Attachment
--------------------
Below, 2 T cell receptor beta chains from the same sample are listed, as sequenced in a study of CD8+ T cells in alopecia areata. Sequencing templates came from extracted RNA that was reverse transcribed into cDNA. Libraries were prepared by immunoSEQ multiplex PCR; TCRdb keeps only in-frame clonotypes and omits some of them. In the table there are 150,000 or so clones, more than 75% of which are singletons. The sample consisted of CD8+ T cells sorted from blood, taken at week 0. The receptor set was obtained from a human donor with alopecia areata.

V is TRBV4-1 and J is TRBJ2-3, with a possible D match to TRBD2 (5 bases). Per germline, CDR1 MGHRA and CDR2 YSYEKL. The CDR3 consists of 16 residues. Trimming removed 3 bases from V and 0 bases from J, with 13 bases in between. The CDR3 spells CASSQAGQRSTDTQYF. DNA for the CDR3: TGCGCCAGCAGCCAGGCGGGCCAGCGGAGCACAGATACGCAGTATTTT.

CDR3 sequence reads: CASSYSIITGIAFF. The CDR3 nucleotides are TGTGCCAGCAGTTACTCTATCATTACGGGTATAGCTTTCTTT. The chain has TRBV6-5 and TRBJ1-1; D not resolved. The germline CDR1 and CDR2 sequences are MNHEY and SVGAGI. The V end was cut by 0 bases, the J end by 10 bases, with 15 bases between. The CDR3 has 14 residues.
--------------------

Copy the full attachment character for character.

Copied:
Below, 2 T cell receptor beta chains from the same sample are listed, as sequenced in a study of CD8+ T cells in alopecia areata. Sequencing templates came from extracted RNA that was reverse transcribed into cDNA. Libraries were prepared by immunoSEQ multiplex PCR; TCRdb keeps only in-frame clonotypes and omits some of them. In the table there are 150,000 or so clones, more than 75% of which are singletons. The sample consisted of CD8+ T cells sorted from blood, taken at week 0. The receptor set was obtained from a human donor with alopecia areata.

V is TRBV4-1 and J is TRBJ2-3, with a possible D match to TRBD2 (5 bases). Per germline, CDR1 MGHRA and CDR2 YSYEKL. The CDR3 consists of 16 residues. Trimming removed 3 bases from V and 0 bases from J, with 13 bases in between. The CDR3 spells CASSQAGQRSTDTQYF. DNA for the CDR3: TGCGCCAGCAGCCAGGCGGGCCAGCGGAGCACAGATACGCAGTATTTT.

CDR3 sequence reads: CASSYSIITGIAFF. The CDR3 nucleotides are TGTGCCAGCAGTTACTCTATCATTACGGGTATAGCTTTCTTT. The chain has TRBV6-5 and TRBJ1-1; D not resolved. The germline CDR1 and CDR2 sequences are MNHEY and SVGAGI. The V end was cut by 0 bases, the J end by 10 bases, with 15 bases between. The CDR3 has 14 residues.